Inducing a Parameterization
Of course we want to be able to create parametric equations, not just
determine a trajectory from given eqns.
Suppose we think of z = f(x,y) as the temperature at any pt in the x-y
In our previous example we can think of the trajectory as the temperature as we move along the line y =x
in the xyplane.
Suppose we choose any path to travel in the plane say along the curve y = x2 .
Then we choose x = t and y = t2 . since we know z = 1 - x2 - y2
we then define
z(t) = 1 - t2 - t4 as our 3d eqn.
This is called inducing a parameterization.
See the animation below
Motion on a Parabaloid 2
Motion on a saddle
we have the saddle z = 1 - x2 +y2 .
For our path in the plane le's take the circle x
= cos(t) y = sin(t)
Then the induced parameterization for z is z = 1 - cos2(t) + sin2(t)
= 1 - cos(2t)
Motion on a Saddle
The following Animation shows if you move along a level curve f does not change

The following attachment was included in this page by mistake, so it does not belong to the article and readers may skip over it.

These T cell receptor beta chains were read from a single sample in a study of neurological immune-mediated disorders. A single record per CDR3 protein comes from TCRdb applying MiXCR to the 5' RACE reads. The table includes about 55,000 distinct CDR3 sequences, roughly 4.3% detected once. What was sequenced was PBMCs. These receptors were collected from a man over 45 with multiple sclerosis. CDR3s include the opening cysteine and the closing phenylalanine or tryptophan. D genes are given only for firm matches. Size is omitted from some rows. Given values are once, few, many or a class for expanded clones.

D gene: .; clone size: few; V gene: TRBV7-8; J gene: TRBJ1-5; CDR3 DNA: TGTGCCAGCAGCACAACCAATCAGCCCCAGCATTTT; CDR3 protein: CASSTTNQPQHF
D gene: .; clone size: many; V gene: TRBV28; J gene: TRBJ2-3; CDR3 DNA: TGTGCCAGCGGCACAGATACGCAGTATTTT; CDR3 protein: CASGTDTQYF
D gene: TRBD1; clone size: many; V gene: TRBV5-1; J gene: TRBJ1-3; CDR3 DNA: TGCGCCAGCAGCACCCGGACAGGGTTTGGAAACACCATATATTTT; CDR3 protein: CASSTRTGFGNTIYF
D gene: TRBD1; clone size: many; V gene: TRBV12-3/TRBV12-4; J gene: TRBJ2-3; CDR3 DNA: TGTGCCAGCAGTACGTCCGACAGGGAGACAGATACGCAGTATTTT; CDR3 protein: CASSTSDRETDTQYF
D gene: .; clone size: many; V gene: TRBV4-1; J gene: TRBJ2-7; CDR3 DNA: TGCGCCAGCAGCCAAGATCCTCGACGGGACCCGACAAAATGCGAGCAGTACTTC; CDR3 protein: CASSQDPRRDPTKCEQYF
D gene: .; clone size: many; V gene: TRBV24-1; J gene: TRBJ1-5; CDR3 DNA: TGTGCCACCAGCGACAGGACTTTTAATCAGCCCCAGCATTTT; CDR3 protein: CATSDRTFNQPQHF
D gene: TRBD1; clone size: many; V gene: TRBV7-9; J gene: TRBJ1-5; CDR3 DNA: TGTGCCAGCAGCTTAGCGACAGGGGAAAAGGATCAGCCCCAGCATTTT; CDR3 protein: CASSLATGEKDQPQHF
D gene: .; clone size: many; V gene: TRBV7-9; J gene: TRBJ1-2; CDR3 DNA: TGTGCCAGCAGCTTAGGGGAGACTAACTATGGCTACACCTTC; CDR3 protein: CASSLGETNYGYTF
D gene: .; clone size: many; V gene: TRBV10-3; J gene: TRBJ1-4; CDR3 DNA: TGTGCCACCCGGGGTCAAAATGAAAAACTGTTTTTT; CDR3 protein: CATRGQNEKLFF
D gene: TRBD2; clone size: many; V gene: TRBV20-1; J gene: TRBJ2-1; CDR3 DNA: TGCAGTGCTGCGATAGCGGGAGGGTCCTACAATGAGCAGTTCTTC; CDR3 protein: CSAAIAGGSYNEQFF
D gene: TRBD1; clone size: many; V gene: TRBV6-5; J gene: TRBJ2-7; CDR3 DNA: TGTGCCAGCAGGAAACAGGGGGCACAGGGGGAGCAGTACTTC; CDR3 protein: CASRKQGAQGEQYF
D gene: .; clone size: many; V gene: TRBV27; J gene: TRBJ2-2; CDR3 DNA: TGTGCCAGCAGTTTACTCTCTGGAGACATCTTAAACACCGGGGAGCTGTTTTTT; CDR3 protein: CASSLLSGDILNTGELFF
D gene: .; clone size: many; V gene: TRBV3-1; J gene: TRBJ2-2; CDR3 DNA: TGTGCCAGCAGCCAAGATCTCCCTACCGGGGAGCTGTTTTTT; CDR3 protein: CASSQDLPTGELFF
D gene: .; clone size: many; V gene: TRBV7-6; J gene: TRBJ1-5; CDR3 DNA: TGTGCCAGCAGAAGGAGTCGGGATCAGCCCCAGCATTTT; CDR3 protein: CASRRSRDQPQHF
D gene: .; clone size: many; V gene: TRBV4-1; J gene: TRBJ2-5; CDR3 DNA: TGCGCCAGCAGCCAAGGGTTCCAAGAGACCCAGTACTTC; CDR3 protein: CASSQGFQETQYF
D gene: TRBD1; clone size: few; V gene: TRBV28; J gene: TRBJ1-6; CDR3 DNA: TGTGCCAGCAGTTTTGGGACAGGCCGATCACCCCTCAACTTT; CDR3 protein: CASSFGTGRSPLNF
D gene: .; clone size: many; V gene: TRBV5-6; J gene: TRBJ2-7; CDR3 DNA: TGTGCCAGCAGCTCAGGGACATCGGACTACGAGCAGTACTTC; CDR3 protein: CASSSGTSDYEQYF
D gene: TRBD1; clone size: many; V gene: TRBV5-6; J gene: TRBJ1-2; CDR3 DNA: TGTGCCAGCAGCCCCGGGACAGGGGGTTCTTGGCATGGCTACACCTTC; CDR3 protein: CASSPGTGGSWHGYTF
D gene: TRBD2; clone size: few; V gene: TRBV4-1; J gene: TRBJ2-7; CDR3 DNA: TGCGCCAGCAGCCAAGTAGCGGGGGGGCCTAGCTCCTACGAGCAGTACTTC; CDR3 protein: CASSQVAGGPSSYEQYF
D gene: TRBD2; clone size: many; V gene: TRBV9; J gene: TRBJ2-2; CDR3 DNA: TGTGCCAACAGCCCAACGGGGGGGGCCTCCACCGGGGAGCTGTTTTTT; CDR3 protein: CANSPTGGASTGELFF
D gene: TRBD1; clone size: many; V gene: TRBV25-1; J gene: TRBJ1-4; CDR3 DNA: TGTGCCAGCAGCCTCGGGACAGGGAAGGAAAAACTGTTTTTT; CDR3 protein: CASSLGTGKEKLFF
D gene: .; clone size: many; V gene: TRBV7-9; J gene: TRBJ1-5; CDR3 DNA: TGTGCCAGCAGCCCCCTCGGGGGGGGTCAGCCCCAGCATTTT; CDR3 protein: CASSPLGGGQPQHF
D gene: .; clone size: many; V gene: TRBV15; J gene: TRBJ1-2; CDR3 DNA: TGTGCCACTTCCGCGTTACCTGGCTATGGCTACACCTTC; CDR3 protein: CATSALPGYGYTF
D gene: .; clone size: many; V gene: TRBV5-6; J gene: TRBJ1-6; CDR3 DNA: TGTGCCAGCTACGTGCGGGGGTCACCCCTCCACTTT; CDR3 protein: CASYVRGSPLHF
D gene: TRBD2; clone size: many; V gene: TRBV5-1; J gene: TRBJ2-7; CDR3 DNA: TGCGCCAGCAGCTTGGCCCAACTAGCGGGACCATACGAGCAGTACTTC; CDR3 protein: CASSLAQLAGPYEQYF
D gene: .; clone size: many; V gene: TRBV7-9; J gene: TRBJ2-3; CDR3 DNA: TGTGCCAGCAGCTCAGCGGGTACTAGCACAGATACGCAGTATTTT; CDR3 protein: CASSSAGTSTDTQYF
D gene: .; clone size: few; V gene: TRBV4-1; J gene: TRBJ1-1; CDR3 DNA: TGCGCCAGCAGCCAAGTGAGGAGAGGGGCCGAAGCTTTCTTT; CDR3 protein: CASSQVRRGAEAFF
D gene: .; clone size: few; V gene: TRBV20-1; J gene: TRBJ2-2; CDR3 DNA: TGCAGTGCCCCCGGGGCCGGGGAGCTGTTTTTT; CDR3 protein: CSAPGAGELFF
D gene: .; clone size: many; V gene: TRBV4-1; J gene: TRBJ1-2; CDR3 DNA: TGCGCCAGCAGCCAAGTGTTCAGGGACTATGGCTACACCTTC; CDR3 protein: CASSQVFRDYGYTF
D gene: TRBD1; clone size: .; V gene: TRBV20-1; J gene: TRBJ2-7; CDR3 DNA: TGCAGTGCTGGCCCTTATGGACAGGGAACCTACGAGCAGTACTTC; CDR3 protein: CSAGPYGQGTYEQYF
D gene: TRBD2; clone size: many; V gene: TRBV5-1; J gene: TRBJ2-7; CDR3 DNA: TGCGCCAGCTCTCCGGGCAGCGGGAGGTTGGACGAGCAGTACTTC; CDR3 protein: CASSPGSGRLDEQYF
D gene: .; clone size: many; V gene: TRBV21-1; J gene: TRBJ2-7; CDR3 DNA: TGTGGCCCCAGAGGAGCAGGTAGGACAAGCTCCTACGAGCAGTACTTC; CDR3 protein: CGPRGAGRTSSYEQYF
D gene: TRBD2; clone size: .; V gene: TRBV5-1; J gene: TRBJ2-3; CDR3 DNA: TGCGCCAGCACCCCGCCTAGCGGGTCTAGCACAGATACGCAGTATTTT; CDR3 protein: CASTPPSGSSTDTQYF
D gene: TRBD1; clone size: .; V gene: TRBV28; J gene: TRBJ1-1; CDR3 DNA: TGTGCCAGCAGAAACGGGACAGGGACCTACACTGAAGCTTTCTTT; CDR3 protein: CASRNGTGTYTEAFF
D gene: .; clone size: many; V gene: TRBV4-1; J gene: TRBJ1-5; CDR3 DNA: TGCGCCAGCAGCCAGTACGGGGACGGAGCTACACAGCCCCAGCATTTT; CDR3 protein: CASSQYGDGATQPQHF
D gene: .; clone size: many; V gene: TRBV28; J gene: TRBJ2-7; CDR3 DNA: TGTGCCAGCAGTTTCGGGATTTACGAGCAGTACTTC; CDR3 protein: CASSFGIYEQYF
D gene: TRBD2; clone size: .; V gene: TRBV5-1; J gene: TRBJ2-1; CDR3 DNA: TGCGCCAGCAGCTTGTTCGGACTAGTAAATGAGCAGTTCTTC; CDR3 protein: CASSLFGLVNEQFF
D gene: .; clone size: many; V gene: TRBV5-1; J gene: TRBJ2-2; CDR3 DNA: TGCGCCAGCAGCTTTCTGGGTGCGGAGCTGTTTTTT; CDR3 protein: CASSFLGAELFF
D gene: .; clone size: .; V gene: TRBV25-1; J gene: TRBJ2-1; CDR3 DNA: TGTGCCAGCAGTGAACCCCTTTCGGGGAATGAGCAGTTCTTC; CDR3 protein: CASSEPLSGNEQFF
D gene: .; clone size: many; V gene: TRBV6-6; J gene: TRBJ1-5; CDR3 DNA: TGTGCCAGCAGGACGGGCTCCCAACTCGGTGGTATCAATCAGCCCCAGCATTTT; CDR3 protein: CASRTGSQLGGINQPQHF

Motion on a Level Curve
In the following Animation and Notes we solve the problem of dropping a rock off
of a spinning merry-go-round.
Notes- Solution to Merry-go-Round Problem
The following notes and animation deals with projectile
motion in 3 dimensions.
The example used is a rocket
fired from ground level.
Notes- Projectile motion in 3-D
Animation - 3D Projectile Motion
There is an intimate relationship between parametric
equations and vector valued functions. You may want to see the Vevtor value page at this point.
For a discussion of the parameterization of lines in 2 and 3spce go to the vector valued function page
The Smart Bunny-A very short story by Kurt Vonnegut Jr.